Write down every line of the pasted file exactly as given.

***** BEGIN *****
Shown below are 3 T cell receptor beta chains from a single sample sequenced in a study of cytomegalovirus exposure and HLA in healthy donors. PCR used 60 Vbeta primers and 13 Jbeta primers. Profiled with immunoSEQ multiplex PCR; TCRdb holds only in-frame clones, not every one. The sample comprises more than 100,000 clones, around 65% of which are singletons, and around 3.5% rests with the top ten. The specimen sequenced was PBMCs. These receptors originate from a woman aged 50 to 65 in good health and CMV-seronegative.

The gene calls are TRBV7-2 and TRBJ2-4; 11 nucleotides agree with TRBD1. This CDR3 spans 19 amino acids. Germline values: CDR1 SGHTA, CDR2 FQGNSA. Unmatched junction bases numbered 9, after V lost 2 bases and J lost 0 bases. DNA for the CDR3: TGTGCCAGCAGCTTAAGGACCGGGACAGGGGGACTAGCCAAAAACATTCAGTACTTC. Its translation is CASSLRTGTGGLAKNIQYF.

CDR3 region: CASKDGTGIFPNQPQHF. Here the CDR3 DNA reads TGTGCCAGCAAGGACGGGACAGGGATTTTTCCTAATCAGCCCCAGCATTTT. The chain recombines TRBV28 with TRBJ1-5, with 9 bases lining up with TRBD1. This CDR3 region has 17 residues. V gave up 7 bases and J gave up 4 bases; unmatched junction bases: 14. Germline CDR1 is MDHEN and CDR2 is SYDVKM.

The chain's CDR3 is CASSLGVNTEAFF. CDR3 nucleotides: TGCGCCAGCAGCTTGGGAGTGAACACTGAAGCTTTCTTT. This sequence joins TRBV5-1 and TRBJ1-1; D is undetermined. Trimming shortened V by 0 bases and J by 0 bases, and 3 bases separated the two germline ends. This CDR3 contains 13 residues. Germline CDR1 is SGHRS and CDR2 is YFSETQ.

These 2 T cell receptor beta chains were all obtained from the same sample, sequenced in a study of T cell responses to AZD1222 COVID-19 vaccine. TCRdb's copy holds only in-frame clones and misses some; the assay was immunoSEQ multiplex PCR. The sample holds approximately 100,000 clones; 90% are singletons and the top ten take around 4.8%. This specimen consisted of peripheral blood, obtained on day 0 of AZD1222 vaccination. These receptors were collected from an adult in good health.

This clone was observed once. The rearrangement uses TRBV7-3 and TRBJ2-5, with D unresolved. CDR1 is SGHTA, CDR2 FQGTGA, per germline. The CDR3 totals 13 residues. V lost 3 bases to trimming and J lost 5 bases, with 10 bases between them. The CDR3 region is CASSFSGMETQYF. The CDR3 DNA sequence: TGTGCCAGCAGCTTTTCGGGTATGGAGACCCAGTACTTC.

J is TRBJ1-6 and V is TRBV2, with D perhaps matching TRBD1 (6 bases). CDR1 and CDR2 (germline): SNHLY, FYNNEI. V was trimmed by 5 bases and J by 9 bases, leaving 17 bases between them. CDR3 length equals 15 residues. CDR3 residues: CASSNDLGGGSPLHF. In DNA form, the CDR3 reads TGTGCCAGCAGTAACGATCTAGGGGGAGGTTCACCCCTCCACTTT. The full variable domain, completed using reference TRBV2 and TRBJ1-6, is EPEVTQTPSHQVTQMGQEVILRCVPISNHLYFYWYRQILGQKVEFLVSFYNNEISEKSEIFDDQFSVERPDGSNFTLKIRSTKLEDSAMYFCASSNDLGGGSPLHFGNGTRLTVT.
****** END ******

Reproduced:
Shown below are 3 T cell receptor beta chains from a single sample sequenced in a study of cytomegalovirus exposure and HLA in healthy donors. PCR used 60 Vbeta primers and 13 Jbeta primers. Profiled with immunoSEQ multiplex PCR; TCRdb holds only in-frame clones, not every one. The sample comprises more than 100,000 clones, around 65% of which are singletons, and around 3.5% rests with the top ten. The specimen sequenced was PBMCs. These receptors originate from a woman aged 50 to 65 in good health and CMV-seronegative.

The gene calls are TRBV7-2 and TRBJ2-4; 11 nucleotides agree with TRBD1. This CDR3 spans 19 amino acids. Germline values: CDR1 SGHTA, CDR2 FQGNSA. Unmatched junction bases numbered 9, after V lost 2 bases and J lost 0 bases. DNA for the CDR3: TGTGCCAGCAGCTTAAGGACCGGGACAGGGGGACTAGCCAAAAACATTCAGTACTTC. Its translation is CASSLRTGTGGLAKNIQYF.

CDR3 region: CASKDGTGIFPNQPQHF. Here the CDR3 DNA reads TGTGCCAGCAAGGACGGGACAGGGATTTTTCCTAATCAGCCCCAGCATTTT. The chain recombines TRBV28 with TRBJ1-5, with 9 bases lining up with TRBD1. This CDR3 region has 17 residues. V gave up 7 bases and J gave up 4 bases; unmatched junction bases: 14. Germline CDR1 is MDHEN and CDR2 is SYDVKM.

The chain's CDR3 is CASSLGVNTEAFF. CDR3 nucleotides: TGCGCCAGCAGCTTGGGAGTGAACACTGAAGCTTTCTTT. This sequence joins TRBV5-1 and TRBJ1-1; D is undetermined. Trimming shortened V by 0 bases and J by 0 bases, and 3 bases separated the two germline ends. This CDR3 contains 13 residues. Germline CDR1 is SGHRS and CDR2 is YFSETQ.

These 2 T cell receptor beta chains were all obtained from the same sample, sequenced in a study of T cell responses to AZD1222 COVID-19 vaccine. TCRdb's copy holds only in-frame clones and misses some; the assay was immunoSEQ multiplex PCR. The sample holds approximately 100,000 clones; 90% are singletons and the top ten take around 4.8%. This specimen consisted of peripheral blood, obtained on day 0 of AZD1222 vaccination. These receptors were collected from an adult in good health.

This clone was observed once. The rearrangement uses TRBV7-3 and TRBJ2-5, with D unresolved. CDR1 is SGHTA, CDR2 FQGTGA, per germline. The CDR3 totals 13 residues. V lost 3 bases to trimming and J lost 5 bases, with 10 bases between them. The CDR3 region is CASSFSGMETQYF. The CDR3 DNA sequence: TGTGCCAGCAGCTTTTCGGGTATGGAGACCCAGTACTTC.

J is TRBJ1-6 and V is TRBV2, with D perhaps matching TRBD1 (6 bases). CDR1 and CDR2 (germline): SNHLY, FYNNEI. V was trimmed by 5 bases and J by 9 bases, leaving 17 bases between them. CDR3 length equals 15 residues. CDR3 residues: CASSNDLGGGSPLHF. In DNA form, the CDR3 reads TGTGCCAGCAGTAACGATCTAGGGGGAGGTTCACCCCTCCACTTT. The full variable domain, completed using reference TRBV2 and TRBJ1-6, is EPEVTQTPSHQVTQMGQEVILRCVPISNHLYFYWYRQILGQKVEFLVSFYNNEISEKSEIFDDQFSVERPDGSNFTLKIRSTKLEDSAMYFCASSNDLGGGSPLHFGNGTRLTVT.